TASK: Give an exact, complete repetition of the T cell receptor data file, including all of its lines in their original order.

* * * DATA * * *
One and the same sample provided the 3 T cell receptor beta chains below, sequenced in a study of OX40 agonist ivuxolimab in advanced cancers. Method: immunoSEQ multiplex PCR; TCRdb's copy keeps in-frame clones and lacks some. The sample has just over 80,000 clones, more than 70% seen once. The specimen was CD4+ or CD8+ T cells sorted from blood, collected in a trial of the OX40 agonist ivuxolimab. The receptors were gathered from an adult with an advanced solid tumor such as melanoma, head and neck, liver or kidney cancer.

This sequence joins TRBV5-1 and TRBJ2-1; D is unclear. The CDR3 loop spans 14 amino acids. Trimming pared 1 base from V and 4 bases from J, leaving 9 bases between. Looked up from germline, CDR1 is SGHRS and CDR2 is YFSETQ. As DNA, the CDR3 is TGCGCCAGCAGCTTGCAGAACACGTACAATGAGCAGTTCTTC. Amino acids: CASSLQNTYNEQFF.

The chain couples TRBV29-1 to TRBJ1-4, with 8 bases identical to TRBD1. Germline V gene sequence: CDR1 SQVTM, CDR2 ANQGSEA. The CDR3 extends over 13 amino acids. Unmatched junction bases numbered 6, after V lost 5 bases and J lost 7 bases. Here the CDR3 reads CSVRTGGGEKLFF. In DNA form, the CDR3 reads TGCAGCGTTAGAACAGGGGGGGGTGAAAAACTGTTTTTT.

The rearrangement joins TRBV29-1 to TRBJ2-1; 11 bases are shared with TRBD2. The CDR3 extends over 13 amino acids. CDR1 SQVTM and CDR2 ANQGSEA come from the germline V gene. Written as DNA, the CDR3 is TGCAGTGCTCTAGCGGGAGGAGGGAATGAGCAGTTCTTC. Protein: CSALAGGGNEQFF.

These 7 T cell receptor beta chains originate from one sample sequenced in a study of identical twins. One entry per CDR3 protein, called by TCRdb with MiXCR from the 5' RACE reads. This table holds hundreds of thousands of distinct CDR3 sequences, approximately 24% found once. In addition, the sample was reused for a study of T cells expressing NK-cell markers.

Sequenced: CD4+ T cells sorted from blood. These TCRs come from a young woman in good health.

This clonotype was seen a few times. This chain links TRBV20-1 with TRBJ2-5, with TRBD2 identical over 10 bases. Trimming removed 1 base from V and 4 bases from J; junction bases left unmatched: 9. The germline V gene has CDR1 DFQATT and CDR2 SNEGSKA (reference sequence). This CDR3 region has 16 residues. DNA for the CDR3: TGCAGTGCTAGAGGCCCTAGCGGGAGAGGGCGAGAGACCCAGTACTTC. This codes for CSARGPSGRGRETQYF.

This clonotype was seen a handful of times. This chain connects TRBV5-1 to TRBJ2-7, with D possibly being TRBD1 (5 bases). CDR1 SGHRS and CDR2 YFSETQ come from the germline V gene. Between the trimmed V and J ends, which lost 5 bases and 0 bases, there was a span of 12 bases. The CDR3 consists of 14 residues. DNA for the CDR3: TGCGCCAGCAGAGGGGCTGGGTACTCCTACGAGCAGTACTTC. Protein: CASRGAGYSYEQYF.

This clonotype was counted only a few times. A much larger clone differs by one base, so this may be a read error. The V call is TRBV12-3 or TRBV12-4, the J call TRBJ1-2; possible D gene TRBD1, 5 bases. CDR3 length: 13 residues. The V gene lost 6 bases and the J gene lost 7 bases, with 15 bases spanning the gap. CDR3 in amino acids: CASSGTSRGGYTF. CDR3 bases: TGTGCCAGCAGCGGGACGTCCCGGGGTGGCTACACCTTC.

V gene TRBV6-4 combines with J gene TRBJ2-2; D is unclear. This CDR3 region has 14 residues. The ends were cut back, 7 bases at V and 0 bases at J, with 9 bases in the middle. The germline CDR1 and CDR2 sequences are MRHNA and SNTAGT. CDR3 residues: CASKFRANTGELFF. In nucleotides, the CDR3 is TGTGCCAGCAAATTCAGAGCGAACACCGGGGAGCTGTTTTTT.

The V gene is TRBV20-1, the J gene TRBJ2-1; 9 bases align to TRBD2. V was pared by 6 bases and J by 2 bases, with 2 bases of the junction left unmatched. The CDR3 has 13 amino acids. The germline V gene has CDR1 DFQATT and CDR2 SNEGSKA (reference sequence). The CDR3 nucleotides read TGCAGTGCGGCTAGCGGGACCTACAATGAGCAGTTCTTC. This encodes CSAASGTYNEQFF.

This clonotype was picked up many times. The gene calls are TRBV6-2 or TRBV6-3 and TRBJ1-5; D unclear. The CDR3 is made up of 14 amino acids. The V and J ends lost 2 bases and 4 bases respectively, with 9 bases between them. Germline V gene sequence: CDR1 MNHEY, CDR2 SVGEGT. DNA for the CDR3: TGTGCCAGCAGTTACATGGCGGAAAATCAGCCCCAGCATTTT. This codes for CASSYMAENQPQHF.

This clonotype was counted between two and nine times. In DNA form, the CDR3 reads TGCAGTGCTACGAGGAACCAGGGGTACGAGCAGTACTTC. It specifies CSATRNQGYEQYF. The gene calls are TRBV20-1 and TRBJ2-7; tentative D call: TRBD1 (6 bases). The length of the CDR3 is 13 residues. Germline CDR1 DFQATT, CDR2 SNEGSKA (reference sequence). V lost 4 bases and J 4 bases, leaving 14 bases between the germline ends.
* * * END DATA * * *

One and the same sample provided the 3 T cell receptor beta chains below, sequenced in a study of OX40 agonist ivuxolimab in advanced cancers. Method: immunoSEQ multiplex PCR; TCRdb's copy keeps in-frame clones and lacks some. The sample has just over 80,000 clones, more than 70% seen once. The specimen was CD4+ or CD8+ T cells sorted from blood, collected in a trial of the OX40 agonist ivuxolimab. The receptors were gathered from an adult with an advanced solid tumor such as melanoma, head and neck, liver or kidney cancer.

This sequence joins TRBV5-1 and TRBJ2-1; D is unclear. The CDR3 loop spans 14 amino acids. Trimming pared 1 base from V and 4 bases from J, leaving 9 bases between. Looked up from germline, CDR1 is SGHRS and CDR2 is YFSETQ. As DNA, the CDR3 is TGCGCCAGCAGCTTGCAGAACACGTACAATGAGCAGTTCTTC. Amino acids: CASSLQNTYNEQFF.

The chain couples TRBV29-1 to TRBJ1-4, with 8 bases identical to TRBD1. Germline V gene sequence: CDR1 SQVTM, CDR2 ANQGSEA. The CDR3 extends over 13 amino acids. Unmatched junction bases numbered 6, after V lost 5 bases and J lost 7 bases. Here the CDR3 reads CSVRTGGGEKLFF. In DNA form, the CDR3 reads TGCAGCGTTAGAACAGGGGGGGGTGAAAAACTGTTTTTT.

The rearrangement joins TRBV29-1 to TRBJ2-1; 11 bases are shared with TRBD2. The CDR3 extends over 13 amino acids. CDR1 SQVTM and CDR2 ANQGSEA come from the germline V gene. Written as DNA, the CDR3 is TGCAGTGCTCTAGCGGGAGGAGGGAATGAGCAGTTCTTC. Protein: CSALAGGGNEQFF.

These 7 T cell receptor beta chains originate from one sample sequenced in a study of identical twins. One entry per CDR3 protein, called by TCRdb with MiXCR from the 5' RACE reads. This table holds hundreds of thousands of distinct CDR3 sequences, approximately 24% found once. In addition, the sample was reused for a study of T cells expressing NK-cell markers.

Sequenced: CD4+ T cells sorted from blood. These TCRs come from a young woman in good health.

This clonotype was seen a few times. This chain links TRBV20-1 with TRBJ2-5, with TRBD2 identical over 10 bases. Trimming removed 1 base from V and 4 bases from J; junction bases left unmatched: 9. The germline V gene has CDR1 DFQATT and CDR2 SNEGSKA (reference sequence). This CDR3 region has 16 residues. DNA for the CDR3: TGCAGTGCTAGAGGCCCTAGCGGGAGAGGGCGAGAGACCCAGTACTTC. This codes for CSARGPSGRGRETQYF.

This clonotype was seen a handful of times. This chain connects TRBV5-1 to TRBJ2-7, with D possibly being TRBD1 (5 bases). CDR1 SGHRS and CDR2 YFSETQ come from the germline V gene. Between the trimmed V and J ends, which lost 5 bases and 0 bases, there was a span of 12 bases. The CDR3 consists of 14 residues. DNA for the CDR3: TGCGCCAGCAGAGGGGCTGGGTACTCCTACGAGCAGTACTTC. Protein: CASRGAGYSYEQYF.

This clonotype was counted only a few times. A much larger clone differs by one base, so this may be a read error. The V call is TRBV12-3 or TRBV12-4, the J call TRBJ1-2; possible D gene TRBD1, 5 bases. CDR3 length: 13 residues. The V gene lost 6 bases and the J gene lost 7 bases, with 15 bases spanning the gap. CDR3 in amino acids: CASSGTSRGGYTF. CDR3 bases: TGTGCCAGCAGCGGGACGTCCCGGGGTGGCTACACCTTC.

V gene TRBV6-4 combines with J gene TRBJ2-2; D is unclear. This CDR3 region has 14 residues. The ends were cut back, 7 bases at V and 0 bases at J, with 9 bases in the middle. The germline CDR1 and CDR2 sequences are MRHNA and SNTAGT. CDR3 residues: CASKFRANTGELFF. In nucleotides, the CDR3 is TGTGCCAGCAAATTCAGAGCGAACACCGGGGAGCTGTTTTTT.

The V gene is TRBV20-1, the J gene TRBJ2-1; 9 bases align to TRBD2. V was pared by 6 bases and J by 2 bases, with 2 bases of the junction left unmatched. The CDR3 has 13 amino acids. The germline V gene has CDR1 DFQATT and CDR2 SNEGSKA (reference sequence). The CDR3 nucleotides read TGCAGTGCGGCTAGCGGGACCTACAATGAGCAGTTCTTC. This encodes CSAASGTYNEQFF.

This clonotype was picked up many times. The gene calls are TRBV6-2 or TRBV6-3 and TRBJ1-5; D unclear. The CDR3 is made up of 14 amino acids. The V and J ends lost 2 bases and 4 bases respectively, with 9 bases between them. Germline V gene sequence: CDR1 MNHEY, CDR2 SVGEGT. DNA for the CDR3: TGTGCCAGCAGTTACATGGCGGAAAATCAGCCCCAGCATTTT. This codes for CASSYMAENQPQHF.

This clonotype was counted between two and nine times. In DNA form, the CDR3 reads TGCAGTGCTACGAGGAACCAGGGGTACGAGCAGTACTTC. It specifies CSATRNQGYEQYF. The gene calls are TRBV20-1 and TRBJ2-7; tentative D call: TRBD1 (6 bases). The length of the CDR3 is 13 residues. Germline CDR1 DFQATT, CDR2 SNEGSKA (reference sequence). V lost 4 bases and J 4 bases, leaving 14 bases between the germline ends.